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Fair report privilege can be overcome by showing of common law malice

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  1. Libel and Privacy
MINNESOTA--The common law qualified privilege that protects fair and accurate reporting of a public proceeding can be overcome with the…

MINNESOTA–The common law qualified privilege that protects fair and accurate reporting of a public proceeding can be overcome with the showing of common law malice, a state appellate court held in mid- June.

The Minnesota Court of Appeals in St. Paul ruled that the fair and accurate reporting privilege does not make common law malice irrelevant.

The court said there is a significant distinction between common law malice and actual malice, which refers to knowledge of falsity or reckless disregard for the truth. “Under the common law definition, malice exists where the defendant ‘made a statement from ill will and improper motives, or causelessly and wantonly for the purpose of injuring plaintiff.'”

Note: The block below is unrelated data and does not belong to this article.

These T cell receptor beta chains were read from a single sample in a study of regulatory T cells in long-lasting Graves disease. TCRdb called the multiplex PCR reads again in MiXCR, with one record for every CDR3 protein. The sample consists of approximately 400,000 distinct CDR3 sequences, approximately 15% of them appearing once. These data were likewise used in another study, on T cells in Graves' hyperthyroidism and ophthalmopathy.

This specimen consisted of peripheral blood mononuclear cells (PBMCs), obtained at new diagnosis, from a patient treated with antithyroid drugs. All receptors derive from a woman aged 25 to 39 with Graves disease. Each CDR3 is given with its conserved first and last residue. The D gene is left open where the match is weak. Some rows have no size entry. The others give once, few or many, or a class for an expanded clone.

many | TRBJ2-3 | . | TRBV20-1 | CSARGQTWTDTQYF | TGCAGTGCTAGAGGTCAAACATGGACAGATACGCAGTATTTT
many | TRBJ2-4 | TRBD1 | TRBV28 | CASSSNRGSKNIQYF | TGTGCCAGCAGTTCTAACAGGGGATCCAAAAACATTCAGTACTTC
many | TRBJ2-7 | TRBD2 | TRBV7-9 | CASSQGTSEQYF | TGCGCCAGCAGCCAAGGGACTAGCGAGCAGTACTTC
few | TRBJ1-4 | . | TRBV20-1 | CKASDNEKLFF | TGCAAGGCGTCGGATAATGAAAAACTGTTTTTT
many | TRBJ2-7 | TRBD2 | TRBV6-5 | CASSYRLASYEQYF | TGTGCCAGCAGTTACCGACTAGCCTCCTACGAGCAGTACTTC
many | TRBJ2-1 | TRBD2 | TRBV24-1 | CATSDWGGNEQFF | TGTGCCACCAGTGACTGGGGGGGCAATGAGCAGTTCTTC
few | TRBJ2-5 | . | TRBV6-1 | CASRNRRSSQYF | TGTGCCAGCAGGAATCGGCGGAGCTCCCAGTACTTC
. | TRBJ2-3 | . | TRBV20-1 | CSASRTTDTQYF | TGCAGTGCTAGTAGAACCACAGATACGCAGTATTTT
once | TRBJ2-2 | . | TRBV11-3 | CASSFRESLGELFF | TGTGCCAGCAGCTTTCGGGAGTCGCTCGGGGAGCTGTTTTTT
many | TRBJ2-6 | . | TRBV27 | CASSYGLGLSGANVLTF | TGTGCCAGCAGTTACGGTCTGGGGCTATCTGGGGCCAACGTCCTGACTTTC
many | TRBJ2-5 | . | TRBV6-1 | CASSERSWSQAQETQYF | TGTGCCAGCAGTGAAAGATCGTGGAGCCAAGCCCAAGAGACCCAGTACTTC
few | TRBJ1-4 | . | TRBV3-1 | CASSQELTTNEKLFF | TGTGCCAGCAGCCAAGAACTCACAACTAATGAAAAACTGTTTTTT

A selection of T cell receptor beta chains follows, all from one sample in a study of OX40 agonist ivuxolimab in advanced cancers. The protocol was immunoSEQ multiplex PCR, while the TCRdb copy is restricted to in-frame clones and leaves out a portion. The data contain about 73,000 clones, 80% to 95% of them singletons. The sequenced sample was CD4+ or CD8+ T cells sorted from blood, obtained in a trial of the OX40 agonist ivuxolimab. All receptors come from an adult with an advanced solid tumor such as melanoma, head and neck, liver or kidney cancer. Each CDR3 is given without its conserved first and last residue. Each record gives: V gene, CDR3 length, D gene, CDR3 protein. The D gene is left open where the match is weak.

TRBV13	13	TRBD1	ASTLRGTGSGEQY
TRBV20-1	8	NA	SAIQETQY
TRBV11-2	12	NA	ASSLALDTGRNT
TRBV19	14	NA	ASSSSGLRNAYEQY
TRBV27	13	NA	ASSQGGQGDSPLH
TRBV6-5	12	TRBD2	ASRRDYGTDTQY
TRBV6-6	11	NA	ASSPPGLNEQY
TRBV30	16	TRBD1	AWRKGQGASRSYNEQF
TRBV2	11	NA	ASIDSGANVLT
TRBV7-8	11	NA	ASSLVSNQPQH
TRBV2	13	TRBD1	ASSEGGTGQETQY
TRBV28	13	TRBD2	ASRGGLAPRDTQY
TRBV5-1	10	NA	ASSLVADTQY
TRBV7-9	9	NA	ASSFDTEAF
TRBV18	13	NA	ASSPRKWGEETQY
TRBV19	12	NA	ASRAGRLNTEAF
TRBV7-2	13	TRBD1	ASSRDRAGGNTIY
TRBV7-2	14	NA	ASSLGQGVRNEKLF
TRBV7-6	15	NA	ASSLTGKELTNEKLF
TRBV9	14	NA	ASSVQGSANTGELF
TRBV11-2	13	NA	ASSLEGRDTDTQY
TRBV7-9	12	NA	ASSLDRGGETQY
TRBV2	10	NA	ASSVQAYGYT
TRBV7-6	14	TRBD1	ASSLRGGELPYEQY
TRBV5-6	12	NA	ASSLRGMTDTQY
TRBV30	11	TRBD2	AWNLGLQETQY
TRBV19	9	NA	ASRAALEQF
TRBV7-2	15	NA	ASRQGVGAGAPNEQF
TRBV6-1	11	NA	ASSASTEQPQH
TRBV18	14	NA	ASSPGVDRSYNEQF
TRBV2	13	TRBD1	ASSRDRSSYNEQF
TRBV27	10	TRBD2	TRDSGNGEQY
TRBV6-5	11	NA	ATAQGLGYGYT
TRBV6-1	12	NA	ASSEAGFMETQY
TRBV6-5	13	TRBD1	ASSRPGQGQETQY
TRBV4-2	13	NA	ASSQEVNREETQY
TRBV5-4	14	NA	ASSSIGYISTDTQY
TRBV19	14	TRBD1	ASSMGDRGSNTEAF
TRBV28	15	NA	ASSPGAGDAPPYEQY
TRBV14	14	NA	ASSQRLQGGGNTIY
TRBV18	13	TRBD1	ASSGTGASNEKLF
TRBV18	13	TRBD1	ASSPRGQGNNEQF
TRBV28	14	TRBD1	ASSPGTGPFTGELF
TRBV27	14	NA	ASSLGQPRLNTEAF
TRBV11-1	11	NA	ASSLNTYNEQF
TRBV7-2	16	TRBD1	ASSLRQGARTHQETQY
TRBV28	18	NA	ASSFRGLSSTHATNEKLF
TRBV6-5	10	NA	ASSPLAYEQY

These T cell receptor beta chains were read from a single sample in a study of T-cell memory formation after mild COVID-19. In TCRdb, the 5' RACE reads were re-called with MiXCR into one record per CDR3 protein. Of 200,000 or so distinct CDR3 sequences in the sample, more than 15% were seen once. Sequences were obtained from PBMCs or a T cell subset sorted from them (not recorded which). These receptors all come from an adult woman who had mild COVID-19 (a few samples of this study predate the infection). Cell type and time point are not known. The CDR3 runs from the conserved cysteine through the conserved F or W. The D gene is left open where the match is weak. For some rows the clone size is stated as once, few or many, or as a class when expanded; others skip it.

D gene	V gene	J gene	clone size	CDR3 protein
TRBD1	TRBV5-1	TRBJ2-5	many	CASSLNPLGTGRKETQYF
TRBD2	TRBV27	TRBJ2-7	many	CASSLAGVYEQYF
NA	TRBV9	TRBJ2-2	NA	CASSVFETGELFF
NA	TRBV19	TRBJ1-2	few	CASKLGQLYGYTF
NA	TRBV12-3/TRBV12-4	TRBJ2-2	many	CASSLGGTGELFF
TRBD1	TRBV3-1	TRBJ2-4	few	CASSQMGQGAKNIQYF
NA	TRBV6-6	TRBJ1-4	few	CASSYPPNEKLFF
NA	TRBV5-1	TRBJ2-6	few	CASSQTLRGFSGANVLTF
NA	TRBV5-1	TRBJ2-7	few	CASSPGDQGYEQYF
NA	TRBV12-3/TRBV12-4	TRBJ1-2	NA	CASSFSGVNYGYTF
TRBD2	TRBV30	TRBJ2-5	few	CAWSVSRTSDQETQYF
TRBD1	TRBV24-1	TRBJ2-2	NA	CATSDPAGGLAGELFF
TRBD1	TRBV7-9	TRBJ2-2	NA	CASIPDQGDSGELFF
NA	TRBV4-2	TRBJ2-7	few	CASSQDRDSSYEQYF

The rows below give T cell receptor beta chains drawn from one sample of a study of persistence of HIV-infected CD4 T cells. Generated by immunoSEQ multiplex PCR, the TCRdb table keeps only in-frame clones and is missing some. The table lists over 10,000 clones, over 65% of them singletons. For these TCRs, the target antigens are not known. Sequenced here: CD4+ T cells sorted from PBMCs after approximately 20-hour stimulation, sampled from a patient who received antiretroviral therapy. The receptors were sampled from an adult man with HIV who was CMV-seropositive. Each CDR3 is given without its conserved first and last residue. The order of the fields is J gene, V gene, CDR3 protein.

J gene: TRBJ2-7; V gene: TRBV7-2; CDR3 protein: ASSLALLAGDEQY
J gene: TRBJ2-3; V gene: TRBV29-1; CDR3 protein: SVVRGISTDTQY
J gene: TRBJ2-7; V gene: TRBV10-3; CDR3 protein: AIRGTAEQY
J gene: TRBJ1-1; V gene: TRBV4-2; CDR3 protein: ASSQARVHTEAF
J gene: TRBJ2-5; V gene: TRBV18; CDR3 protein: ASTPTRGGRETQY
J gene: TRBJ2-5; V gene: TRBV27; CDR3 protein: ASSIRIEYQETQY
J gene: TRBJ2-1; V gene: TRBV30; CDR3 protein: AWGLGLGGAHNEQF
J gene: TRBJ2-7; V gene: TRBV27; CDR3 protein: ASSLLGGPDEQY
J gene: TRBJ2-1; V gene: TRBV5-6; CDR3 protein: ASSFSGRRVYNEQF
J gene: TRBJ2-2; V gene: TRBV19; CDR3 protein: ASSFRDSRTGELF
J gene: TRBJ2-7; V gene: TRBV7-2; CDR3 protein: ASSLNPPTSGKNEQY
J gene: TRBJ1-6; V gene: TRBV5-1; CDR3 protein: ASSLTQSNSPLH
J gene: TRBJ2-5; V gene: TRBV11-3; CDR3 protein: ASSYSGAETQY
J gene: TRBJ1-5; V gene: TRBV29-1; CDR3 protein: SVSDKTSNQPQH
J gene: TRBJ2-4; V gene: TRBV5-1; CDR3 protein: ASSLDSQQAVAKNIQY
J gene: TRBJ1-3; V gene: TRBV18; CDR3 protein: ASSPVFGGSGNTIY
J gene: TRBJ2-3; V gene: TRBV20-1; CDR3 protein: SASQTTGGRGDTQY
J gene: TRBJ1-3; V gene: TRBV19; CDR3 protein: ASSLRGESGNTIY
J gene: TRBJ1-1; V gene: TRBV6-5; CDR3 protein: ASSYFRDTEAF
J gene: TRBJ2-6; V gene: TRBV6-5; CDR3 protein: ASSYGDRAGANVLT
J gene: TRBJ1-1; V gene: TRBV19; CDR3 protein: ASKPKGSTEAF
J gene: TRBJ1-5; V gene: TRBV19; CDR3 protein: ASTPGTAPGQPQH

The privilege generally protects journalists and publishers from liability when defamation claims arise from fair and accurate reports on public proceedings and documents.

In ruling that the privilege can be overcome by a showing that the defendant acted with common law malice, the court held that the qualified privilege would be treated just as all other qualified privileges at common law.

The Crookston Daily Times reported in early March 1998 that at the end of that city council meeting, a community member, recognized to speak, said that the city’s “kids got problems with drugs and it’d help if we could get Mr. Moreno to quit dealing drugs out of the back of his police car.” Gerardo Moreno is a Crookston police officer.

The newspaper covered the accusation against Moreno and the reaction of the police chief in a front-page story. Moreno filed a defamation action against the newspaper. (Moreno v. Crookston Times Printing Co.)